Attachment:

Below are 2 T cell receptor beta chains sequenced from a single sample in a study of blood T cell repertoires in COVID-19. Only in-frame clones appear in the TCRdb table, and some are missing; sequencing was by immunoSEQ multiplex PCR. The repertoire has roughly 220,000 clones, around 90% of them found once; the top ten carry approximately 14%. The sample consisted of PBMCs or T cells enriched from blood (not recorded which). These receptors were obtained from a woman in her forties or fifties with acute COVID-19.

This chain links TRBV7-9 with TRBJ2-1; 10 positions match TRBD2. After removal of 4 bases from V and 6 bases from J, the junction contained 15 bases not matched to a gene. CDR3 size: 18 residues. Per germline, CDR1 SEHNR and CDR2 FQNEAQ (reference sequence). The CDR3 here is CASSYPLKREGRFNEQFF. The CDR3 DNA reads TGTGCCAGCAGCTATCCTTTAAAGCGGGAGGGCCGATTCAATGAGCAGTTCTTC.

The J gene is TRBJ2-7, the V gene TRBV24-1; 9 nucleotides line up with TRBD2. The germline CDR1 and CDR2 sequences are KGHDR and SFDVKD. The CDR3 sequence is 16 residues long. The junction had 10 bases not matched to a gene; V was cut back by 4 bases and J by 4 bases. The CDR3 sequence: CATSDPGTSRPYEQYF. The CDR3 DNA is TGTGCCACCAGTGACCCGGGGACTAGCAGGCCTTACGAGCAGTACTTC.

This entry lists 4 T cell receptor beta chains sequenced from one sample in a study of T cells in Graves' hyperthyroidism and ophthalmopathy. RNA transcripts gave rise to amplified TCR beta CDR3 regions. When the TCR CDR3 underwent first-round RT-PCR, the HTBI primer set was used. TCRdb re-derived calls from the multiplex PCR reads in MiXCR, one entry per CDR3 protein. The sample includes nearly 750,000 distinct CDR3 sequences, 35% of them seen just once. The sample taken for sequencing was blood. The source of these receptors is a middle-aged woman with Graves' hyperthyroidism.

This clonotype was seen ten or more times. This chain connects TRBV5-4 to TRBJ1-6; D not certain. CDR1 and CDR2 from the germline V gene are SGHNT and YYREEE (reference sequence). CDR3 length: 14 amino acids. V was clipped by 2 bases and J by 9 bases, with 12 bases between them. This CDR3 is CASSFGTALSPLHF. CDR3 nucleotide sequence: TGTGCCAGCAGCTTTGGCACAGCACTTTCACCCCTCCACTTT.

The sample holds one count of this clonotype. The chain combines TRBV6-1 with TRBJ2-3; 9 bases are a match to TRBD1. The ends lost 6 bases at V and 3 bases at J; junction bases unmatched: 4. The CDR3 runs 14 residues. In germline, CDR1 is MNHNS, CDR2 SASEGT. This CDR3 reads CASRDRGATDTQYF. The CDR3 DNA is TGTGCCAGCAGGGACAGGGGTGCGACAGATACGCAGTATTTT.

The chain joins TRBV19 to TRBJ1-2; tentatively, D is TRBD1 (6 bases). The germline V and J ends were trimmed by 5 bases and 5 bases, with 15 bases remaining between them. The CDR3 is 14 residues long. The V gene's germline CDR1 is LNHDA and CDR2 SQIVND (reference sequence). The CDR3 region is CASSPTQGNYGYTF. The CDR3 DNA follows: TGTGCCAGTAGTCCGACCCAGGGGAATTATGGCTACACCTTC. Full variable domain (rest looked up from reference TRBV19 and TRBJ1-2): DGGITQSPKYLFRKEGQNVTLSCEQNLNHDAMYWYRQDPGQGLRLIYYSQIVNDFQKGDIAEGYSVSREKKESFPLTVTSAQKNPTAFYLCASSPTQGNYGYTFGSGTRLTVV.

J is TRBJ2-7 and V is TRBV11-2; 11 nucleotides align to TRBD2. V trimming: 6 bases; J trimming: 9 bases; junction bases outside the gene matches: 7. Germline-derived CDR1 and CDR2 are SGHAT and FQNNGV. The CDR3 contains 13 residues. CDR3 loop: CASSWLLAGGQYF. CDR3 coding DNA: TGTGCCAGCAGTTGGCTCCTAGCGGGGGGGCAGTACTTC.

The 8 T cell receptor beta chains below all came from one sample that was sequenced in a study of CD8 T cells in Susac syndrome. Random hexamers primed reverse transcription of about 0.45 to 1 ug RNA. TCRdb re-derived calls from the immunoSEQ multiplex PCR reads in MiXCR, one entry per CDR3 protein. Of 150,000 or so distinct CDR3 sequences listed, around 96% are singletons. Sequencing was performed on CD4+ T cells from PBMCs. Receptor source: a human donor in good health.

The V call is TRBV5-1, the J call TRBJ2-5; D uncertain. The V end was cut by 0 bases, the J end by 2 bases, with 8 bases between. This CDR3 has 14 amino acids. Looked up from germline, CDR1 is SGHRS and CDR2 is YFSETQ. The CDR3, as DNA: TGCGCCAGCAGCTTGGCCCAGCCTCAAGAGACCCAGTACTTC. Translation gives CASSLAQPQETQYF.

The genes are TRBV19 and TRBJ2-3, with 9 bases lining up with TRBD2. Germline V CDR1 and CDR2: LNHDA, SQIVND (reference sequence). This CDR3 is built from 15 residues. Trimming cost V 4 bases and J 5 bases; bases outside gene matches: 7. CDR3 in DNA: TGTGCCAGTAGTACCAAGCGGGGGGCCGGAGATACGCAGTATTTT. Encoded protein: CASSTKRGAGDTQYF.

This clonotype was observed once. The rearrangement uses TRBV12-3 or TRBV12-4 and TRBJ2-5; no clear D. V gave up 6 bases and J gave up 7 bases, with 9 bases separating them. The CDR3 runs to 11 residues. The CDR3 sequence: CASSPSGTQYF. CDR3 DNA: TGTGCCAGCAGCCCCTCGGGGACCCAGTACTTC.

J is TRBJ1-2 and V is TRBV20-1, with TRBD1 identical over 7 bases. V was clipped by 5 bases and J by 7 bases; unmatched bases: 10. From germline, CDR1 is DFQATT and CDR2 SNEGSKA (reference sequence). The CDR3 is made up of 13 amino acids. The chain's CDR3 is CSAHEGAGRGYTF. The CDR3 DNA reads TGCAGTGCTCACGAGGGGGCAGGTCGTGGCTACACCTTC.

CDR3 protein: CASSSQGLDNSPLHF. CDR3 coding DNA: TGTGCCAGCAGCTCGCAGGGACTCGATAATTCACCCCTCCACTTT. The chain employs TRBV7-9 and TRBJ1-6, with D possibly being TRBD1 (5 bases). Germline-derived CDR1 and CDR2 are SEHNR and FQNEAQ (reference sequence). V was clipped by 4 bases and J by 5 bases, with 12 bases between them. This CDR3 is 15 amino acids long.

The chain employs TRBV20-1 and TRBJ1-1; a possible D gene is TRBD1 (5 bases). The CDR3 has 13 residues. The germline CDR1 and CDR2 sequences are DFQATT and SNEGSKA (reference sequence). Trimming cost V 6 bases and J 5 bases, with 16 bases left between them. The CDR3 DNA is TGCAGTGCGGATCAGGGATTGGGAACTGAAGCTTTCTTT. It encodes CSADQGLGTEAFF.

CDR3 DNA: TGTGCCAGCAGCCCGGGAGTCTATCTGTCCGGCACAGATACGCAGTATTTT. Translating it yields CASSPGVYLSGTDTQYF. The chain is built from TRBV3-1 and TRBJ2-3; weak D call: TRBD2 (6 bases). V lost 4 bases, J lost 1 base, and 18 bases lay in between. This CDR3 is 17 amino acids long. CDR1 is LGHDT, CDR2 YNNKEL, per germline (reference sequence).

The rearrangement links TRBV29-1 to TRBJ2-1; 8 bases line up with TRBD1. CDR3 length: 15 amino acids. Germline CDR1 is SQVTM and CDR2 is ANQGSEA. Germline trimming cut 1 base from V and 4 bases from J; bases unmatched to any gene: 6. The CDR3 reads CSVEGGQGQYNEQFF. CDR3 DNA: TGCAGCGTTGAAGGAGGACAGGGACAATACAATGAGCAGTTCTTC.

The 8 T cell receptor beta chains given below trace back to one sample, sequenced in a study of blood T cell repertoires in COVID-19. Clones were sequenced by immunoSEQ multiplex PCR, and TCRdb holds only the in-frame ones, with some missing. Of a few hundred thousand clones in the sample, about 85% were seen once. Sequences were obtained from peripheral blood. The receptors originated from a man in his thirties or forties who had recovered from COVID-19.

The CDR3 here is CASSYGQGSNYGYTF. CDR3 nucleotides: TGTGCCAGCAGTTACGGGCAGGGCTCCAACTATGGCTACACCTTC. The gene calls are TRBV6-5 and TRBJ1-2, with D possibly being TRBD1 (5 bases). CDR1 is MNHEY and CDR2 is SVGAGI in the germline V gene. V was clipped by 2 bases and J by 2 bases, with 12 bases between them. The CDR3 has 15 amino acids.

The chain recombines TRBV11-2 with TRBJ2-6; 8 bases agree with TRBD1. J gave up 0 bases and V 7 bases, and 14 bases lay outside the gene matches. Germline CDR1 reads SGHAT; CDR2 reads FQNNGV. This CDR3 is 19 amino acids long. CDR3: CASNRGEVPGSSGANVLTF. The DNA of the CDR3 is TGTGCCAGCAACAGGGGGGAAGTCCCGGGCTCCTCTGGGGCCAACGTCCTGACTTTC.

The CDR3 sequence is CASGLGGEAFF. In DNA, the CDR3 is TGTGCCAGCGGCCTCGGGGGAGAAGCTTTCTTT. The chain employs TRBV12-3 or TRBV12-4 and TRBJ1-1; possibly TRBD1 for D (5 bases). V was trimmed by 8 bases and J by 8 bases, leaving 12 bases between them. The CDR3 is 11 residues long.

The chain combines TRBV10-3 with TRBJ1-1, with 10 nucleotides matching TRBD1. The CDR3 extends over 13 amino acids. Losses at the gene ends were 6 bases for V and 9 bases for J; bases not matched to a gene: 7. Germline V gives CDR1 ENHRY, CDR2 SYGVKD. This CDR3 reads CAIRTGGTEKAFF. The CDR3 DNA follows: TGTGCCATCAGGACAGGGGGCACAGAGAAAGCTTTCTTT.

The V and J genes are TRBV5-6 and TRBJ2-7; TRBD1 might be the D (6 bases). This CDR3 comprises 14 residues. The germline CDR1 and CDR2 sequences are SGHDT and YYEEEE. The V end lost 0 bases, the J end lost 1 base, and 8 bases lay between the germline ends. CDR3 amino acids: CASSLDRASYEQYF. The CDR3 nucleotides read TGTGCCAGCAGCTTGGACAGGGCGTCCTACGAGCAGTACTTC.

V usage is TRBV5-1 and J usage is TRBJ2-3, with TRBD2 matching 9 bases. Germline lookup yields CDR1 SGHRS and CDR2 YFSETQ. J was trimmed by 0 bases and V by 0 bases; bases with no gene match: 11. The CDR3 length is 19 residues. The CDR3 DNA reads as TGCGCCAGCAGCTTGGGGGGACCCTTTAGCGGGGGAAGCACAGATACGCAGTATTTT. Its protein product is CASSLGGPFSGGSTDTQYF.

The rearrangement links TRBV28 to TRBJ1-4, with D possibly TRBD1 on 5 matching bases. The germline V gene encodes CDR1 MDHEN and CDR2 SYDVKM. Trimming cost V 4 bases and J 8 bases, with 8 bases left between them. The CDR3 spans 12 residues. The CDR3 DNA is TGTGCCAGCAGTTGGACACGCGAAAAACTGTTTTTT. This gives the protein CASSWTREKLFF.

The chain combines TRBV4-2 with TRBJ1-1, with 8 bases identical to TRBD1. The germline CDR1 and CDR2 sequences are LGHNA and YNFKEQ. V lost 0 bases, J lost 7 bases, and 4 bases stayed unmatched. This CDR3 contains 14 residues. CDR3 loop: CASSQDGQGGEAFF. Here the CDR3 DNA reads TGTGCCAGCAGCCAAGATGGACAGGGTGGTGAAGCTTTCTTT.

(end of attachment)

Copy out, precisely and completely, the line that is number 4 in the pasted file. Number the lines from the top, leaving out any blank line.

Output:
This entry lists 4 T cell receptor beta chains sequenced from one sample in a study of T cells in Graves' hyperthyroidism and ophthalmopathy. RNA transcripts gave rise to amplified TCR beta CDR3 regions. When the TCR CDR3 underwent first-round RT-PCR, the HTBI primer set was used. TCRdb re-derived calls from the multiplex PCR reads in MiXCR, one entry per CDR3 protein. The sample includes nearly 750,000 distinct CDR3 sequences, 35% of them seen just once. The sample taken for sequencing was blood. The source of these receptors is a middle-aged woman with Graves' hyperthyroidism.